Breslin’s (English/Northwestern; The Psycho-Political Muse: American Poetry Since the Fifties, not reviewed) first volume draws heavily from the postwar years, with uneven but generally stirring results. Several of the poems are dated from the 1960s and chronicle personal interactions with political movements, as in “White Wound / Black Scar,” about an ill-fated play depicting race relations. The poem ends in a kind of ars poetica, in which the play’s charged script becomes “bitter words that unsaid themselves / because we agreed to say them, and closed, / with its visible scar, an open wound.” The “visible scar” that language creates in its very ability to heal governs these poems, which can venture into painful territory without stripping away complexities or covering up paradoxes. The core is a series about the troubled life and eventual disappearance of the speaker’s father. These pieces have some of the vigor of late Robert Lowell, their confessional stance in dialogue with a wryly musical poetic line (“months of lassitude / punctured by fitful tennis”). Breslin also shares Lowell’s shortcoming that the more ambitious poems don’t always seem to add up to more than the sum of their parts, leaving images and ideas half-formed. Ultimately, the most satisfying works here are about other kinds of art. The short lyric on Webern and the prose poem about Corot offer the shock of recognition, of the interpenetration of one kind of art into another. Even the poems about personal experience give the sense of artistic compositions both beautiful and fleeting; “First Kiss,” for example, laments the loss of “the orange and red glow / of the Japanese lanterns, / broken in liquid arcs / on the nightlit pool.”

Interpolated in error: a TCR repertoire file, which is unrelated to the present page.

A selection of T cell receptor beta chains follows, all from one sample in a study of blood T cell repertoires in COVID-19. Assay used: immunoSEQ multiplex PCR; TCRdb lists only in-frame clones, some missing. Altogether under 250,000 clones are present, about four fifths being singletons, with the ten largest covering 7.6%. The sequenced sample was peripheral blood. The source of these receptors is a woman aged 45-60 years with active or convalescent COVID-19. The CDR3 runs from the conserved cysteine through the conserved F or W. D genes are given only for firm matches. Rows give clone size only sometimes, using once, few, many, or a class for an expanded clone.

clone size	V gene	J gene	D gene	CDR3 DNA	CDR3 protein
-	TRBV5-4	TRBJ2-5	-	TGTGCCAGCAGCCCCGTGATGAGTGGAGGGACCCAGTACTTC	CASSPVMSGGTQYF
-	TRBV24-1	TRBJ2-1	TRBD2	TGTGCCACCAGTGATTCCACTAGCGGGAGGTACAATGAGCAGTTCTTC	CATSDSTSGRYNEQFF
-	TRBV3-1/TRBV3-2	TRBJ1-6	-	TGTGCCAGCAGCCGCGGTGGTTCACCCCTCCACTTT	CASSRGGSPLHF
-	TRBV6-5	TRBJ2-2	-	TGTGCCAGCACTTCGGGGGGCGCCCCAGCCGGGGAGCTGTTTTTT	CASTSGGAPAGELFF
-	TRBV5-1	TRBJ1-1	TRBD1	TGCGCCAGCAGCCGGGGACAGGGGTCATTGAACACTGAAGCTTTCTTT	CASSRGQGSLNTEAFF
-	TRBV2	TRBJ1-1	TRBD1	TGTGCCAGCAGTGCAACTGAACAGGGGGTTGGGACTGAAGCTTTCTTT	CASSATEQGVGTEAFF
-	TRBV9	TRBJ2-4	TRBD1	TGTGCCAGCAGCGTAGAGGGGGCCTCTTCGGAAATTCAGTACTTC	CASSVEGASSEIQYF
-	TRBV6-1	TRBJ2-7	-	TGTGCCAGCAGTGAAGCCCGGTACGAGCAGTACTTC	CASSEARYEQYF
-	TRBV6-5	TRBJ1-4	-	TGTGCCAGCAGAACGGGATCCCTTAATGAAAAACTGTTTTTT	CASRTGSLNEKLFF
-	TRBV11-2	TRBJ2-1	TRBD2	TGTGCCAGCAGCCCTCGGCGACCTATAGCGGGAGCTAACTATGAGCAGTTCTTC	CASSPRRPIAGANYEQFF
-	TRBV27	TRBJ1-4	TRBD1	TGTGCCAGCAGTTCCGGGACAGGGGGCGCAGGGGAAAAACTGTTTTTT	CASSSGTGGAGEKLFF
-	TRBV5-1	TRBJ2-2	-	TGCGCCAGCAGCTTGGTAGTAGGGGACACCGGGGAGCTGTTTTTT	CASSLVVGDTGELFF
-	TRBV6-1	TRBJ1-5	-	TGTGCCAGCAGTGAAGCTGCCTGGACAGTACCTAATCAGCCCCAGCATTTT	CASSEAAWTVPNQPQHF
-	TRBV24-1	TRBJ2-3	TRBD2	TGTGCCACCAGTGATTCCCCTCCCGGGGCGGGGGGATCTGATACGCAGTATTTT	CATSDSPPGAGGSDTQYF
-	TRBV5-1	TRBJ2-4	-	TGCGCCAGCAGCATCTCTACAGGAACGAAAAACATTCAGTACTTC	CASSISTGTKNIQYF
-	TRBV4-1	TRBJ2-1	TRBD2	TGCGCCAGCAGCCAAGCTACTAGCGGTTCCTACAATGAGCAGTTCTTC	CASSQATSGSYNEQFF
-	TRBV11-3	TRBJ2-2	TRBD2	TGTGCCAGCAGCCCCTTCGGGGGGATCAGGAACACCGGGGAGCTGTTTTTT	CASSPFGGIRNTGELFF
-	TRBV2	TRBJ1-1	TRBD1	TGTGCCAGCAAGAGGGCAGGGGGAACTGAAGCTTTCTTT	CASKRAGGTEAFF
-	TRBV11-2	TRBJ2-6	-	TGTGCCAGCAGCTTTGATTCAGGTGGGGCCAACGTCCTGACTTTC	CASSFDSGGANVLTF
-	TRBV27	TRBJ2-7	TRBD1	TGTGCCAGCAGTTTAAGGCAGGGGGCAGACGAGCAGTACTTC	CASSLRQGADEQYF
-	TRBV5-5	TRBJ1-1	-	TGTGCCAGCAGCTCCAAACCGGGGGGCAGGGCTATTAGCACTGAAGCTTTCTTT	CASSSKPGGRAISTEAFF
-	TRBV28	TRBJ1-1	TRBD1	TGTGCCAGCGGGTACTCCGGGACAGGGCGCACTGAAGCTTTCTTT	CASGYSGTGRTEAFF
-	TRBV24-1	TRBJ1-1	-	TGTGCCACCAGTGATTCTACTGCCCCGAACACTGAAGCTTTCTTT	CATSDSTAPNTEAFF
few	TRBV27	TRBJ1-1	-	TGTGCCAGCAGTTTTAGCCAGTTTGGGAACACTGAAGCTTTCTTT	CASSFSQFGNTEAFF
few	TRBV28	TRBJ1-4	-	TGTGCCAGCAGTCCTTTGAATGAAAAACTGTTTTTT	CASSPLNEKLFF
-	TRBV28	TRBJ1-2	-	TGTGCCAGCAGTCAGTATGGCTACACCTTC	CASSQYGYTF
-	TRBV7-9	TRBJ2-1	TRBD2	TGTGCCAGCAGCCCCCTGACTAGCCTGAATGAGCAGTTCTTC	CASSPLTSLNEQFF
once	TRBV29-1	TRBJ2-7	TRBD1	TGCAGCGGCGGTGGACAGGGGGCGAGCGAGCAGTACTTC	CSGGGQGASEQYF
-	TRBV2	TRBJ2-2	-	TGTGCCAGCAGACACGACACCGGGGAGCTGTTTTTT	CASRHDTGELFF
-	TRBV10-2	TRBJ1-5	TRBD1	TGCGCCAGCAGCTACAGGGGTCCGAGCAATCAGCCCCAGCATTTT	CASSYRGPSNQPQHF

Overall, a satisfying debut.